The ideal world cup stadium is: 1) Huge, 2) In a large city that is also a good tourist destination, 3) In a city that has shown some enthusiasm for soccer (bonus points to Seattle and St. Louis), 4) Well-equipped for soccer (no narrow fields or turf), 5) In a city with good soccer weather (no 100 degree heat and 95% humidity, negative points to the midwest because of frequent thunder storms), and 7) In a location that can be "clustered" with two other cities in order to minimize travel for fans following one team (great idea, Troy). Also, ideally it'd be good to have at least one venue in each region of the country.

So, the obvious winners are:
1. New York (the new Jets/Giants stadium)
2. L.A. (the Rose Bowl, Coliseum, or some yet-to-be-built home of an NFL team)
3. Chicago (tjh, Soldier Field was remodled in 2003 and is pretty state-of-the-art on the inside)

...and I would also add:
4. Phoenix (nice stadium built with soccer in mind)
5. Seattle (nice stadium, beautiful city, lots of soccer fans, perfect summer weather, got shafted in '94)
6. Dallas (ridiculously huge, air-conditioned stadium)

...which leaves 6 remaining spots to divide between San Fancisco/Oakland, San Diego, Denver, Kansas City, St. Louis, Cleveland, Detroit, Boston, Philly, and DC/Baltimore. The south gets the shaft because it's just too hot for soccer and only domed stadium (Atlanta) isn't all that great. I'd give the last seven to:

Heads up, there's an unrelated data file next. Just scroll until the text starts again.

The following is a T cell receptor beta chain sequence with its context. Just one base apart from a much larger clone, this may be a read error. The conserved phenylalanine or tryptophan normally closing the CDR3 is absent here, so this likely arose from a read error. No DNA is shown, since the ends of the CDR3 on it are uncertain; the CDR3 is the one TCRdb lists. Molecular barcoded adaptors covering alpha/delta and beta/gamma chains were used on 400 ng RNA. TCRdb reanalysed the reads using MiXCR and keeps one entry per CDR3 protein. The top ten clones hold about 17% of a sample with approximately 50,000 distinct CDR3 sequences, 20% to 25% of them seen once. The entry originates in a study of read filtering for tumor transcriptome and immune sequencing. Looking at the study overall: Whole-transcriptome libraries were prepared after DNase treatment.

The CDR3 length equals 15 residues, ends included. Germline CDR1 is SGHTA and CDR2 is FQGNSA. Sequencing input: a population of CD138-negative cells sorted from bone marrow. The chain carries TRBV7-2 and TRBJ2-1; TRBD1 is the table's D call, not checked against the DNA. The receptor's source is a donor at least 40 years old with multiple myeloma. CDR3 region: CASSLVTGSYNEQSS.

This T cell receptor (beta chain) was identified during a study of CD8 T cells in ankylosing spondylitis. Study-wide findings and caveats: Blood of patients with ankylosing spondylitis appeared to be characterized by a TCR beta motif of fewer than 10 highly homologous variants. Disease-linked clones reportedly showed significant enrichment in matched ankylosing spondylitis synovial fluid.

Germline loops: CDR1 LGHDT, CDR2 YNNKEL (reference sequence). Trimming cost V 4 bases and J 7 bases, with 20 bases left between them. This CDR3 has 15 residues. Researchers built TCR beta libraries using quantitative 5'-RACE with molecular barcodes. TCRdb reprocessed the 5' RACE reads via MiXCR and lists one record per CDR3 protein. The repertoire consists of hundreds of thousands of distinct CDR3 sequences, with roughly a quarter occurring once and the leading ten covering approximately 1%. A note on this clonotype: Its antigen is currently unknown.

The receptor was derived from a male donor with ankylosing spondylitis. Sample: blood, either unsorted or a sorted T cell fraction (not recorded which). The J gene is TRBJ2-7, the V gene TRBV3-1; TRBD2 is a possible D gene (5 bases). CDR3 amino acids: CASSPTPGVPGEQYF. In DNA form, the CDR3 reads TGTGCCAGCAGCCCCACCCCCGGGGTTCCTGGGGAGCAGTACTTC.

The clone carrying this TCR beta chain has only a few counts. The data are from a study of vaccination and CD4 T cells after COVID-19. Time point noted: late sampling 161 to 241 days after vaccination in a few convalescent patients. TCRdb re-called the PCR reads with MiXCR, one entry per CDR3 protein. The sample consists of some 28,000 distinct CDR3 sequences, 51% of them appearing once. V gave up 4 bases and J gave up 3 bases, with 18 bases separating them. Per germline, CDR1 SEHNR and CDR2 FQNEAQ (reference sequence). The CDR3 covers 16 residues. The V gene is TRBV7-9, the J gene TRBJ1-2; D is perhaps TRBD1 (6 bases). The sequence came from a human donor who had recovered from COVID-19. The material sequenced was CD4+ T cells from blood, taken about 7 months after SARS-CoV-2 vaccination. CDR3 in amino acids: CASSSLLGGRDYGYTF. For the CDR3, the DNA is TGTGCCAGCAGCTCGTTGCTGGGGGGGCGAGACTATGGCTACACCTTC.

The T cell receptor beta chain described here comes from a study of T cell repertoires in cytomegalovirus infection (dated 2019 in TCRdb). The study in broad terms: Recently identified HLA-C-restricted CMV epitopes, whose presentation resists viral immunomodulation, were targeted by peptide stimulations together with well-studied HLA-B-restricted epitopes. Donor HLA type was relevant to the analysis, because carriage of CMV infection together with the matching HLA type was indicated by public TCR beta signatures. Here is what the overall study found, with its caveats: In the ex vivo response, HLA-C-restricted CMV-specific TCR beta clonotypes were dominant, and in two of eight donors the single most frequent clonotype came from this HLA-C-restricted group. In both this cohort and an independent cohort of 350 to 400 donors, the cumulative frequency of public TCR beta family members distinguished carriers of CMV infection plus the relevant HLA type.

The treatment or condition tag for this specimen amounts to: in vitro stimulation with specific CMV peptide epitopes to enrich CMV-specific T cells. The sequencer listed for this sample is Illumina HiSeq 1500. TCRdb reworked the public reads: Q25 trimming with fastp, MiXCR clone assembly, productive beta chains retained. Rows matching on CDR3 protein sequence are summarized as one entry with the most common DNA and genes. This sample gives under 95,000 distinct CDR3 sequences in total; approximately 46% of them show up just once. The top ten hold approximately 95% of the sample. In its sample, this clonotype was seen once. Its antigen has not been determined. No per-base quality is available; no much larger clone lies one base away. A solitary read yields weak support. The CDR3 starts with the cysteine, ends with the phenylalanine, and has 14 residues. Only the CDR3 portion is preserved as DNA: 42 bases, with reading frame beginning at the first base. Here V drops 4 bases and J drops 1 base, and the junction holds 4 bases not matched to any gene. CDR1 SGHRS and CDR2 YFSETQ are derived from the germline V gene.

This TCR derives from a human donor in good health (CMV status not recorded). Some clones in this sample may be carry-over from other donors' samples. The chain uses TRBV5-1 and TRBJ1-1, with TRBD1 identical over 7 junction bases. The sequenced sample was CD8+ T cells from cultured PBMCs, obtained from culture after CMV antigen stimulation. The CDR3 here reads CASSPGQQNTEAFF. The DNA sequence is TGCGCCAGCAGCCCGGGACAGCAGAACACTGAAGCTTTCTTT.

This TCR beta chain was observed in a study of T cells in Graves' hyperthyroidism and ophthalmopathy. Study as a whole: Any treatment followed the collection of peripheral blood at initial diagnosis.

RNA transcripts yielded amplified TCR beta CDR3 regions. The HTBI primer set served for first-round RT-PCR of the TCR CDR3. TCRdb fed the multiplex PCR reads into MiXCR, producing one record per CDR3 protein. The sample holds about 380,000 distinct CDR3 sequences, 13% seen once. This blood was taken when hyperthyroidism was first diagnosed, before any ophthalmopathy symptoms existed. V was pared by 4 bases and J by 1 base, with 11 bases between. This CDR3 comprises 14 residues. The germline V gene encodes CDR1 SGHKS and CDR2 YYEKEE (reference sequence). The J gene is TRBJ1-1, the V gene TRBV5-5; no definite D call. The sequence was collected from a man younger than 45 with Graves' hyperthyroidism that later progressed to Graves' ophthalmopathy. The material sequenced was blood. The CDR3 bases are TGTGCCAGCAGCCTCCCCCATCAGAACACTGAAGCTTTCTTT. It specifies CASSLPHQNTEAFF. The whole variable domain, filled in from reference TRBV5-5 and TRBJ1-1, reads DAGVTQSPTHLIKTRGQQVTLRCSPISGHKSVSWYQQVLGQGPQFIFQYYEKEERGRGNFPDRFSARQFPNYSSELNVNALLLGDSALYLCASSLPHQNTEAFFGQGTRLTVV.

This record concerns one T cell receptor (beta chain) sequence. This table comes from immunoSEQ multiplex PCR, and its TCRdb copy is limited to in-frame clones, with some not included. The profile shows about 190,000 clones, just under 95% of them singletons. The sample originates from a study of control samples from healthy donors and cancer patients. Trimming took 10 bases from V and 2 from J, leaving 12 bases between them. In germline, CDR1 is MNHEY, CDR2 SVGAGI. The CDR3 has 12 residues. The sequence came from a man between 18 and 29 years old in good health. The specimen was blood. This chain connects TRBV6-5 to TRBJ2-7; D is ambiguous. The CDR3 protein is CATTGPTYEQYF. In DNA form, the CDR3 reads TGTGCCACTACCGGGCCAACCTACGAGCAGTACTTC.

7. San Francisco (the new stadium in Santa Clara)
8. San Diego (beautiful city, great Super Bowl venue)
9. St. Louis (great soccer city, domed stadium so thunderstorms won't be a problem)
10. Detroit (clusters well with Chicago, has a dome)
11. Philly (instead of Boston, who hosted in '94)
12. DC (Fedex or the Dan Snyder Collosus Thunderdome)

Detroit and St. Louis will have to bring in grass, as Detroit did in '94. New York gets the final because LA got it last time.

I really hope that our stadiums and untapped potential beat out England's proximity and long, long dry spell. Unfortunately, I think it'll go to England, because it's hard for me to believe that FIFA would let Europe go sixteen years without hosting a World Cup. That, plus FIFA might have some sympathy for the fact that England are obviously never going to win one on somebody else's soil.